Insolvencies down, but retail threatened

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Trevor ChappellAustralian Associated Press

The number of businesses going bust in Australia continues to fall, but retailers could still find conditions tough in 2017, with giant online retailer Amazon set to arrive.

Global business advisory firm FTI Consulting has analysed insolvency statistics for November from the Australian Securities and Investments Commission, which showed the number of corporate insolvencies falling for the third consecutive month.

In November 2016, 636 companies went into administration, down from 677 in the prior month.

The number of insolvencies fell in all states except South Australia and Tasmania, and the ACT.

In the 11 months to the end of November 2016, 8,001 companies had entered administration – 1,536 fewer than the same period in 2015 and the lowest number for the period since 2007.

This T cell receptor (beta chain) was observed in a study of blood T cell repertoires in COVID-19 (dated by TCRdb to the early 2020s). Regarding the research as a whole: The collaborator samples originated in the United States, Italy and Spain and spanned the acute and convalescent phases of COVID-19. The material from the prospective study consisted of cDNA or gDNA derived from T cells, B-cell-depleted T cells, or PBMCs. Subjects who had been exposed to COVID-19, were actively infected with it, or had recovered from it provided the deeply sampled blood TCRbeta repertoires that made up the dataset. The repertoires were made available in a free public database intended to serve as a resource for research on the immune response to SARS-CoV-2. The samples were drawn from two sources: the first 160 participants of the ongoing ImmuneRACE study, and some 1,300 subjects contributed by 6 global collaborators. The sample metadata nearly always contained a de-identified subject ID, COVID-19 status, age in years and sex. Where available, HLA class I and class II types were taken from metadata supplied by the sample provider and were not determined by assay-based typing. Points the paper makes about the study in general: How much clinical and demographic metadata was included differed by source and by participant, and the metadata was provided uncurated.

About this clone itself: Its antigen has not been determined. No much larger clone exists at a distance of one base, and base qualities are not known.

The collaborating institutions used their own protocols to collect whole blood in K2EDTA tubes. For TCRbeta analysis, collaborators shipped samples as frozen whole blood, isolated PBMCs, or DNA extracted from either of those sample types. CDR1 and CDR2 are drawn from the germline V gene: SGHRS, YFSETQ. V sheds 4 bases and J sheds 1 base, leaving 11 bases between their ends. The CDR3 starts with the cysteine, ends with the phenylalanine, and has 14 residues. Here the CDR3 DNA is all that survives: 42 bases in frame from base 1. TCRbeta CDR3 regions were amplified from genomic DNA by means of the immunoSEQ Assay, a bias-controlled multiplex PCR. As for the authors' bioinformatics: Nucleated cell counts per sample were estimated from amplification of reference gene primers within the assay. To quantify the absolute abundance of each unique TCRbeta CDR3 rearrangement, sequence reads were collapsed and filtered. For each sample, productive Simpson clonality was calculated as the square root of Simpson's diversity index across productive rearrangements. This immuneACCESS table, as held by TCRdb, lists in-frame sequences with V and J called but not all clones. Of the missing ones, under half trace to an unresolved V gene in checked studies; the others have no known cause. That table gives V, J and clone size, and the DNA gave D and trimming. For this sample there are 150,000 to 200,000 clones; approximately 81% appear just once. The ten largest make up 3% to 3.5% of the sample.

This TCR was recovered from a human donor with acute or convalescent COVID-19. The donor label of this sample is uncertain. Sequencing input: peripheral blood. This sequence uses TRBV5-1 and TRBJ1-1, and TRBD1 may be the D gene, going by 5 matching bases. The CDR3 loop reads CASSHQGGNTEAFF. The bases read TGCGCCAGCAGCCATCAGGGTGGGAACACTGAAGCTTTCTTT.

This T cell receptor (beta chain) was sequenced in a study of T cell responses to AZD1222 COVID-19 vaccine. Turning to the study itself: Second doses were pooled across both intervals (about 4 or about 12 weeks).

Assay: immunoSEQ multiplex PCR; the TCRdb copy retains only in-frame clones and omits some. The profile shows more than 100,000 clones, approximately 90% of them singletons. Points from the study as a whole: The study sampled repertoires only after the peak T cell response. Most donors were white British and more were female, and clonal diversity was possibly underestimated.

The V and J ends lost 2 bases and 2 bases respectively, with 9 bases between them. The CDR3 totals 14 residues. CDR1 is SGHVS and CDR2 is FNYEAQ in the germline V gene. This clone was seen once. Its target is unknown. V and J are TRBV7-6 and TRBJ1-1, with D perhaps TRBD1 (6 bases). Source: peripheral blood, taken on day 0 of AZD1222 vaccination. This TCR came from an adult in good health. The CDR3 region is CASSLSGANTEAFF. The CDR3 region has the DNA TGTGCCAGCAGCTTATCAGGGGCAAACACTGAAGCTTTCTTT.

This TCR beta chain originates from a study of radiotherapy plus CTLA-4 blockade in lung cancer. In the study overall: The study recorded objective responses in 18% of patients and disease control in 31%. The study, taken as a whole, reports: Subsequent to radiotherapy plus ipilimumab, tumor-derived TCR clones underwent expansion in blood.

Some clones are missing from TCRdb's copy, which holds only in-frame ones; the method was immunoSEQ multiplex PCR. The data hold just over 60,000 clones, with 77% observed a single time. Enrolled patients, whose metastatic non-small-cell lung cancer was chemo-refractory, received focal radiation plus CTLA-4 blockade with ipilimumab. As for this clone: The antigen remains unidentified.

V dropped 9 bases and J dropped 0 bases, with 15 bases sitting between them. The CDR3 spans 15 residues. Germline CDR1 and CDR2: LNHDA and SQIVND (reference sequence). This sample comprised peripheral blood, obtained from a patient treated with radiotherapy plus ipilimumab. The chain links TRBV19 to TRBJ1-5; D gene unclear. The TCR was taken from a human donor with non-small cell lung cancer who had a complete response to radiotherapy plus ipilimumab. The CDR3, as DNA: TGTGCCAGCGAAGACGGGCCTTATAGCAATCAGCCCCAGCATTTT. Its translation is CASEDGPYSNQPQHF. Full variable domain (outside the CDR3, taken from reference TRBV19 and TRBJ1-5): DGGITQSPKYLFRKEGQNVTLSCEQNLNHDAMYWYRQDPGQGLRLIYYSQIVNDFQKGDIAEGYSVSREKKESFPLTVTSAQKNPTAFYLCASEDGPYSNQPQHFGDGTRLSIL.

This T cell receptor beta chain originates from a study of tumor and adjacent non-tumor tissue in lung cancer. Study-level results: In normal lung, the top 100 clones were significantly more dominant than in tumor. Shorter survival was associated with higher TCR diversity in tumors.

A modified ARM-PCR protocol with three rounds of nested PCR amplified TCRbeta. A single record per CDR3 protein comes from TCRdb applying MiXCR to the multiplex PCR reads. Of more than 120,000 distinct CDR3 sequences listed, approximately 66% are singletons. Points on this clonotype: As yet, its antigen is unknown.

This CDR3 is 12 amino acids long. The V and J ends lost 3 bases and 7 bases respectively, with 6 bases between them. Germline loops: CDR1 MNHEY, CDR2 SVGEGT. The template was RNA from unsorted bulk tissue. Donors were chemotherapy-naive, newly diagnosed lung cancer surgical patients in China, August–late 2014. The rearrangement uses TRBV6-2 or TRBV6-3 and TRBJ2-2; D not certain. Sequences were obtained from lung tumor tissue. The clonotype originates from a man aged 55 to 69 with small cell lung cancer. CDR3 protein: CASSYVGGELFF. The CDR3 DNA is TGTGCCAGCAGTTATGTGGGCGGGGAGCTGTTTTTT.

FTI Consulting senior managng director Tom Lemke says the downward trend is expected to continue in the December quarter and into 2017.

“However, following several high profile retailers encountering distress in 2016 including Laura Ashley, Dick Smith, and Masters, the retail sector may be once again at heightened risk in 2017,” Mr Lemke said on Friday.

Mr Lemke said Citi analysts had recently described sales during the 2016/17 holiday season as lukewarm, and a recent St George survey showed that 39 per cent of respondents planning to reduce discretionary spending in 2017.

Also, the expected entry of Amazon into Australia in 2017 would add to the challenges facing retailers.

Amazon accounts for 40 per cent of online sales in the US.

Mr Lemke said Amazon would challenge retailers of apparel, books, music, technology, toys, sporting goods and homewares.

Amazon’s strength was its ability to build a deep understanding of individual customers by using data and analytics to provide a personalised shopping experience.

“Australian retailers generally have been slow to use their data to drive improved customer experience, and we believe this makes their businesses more vulnerable to well organised competitors,” Mr Lemke said.

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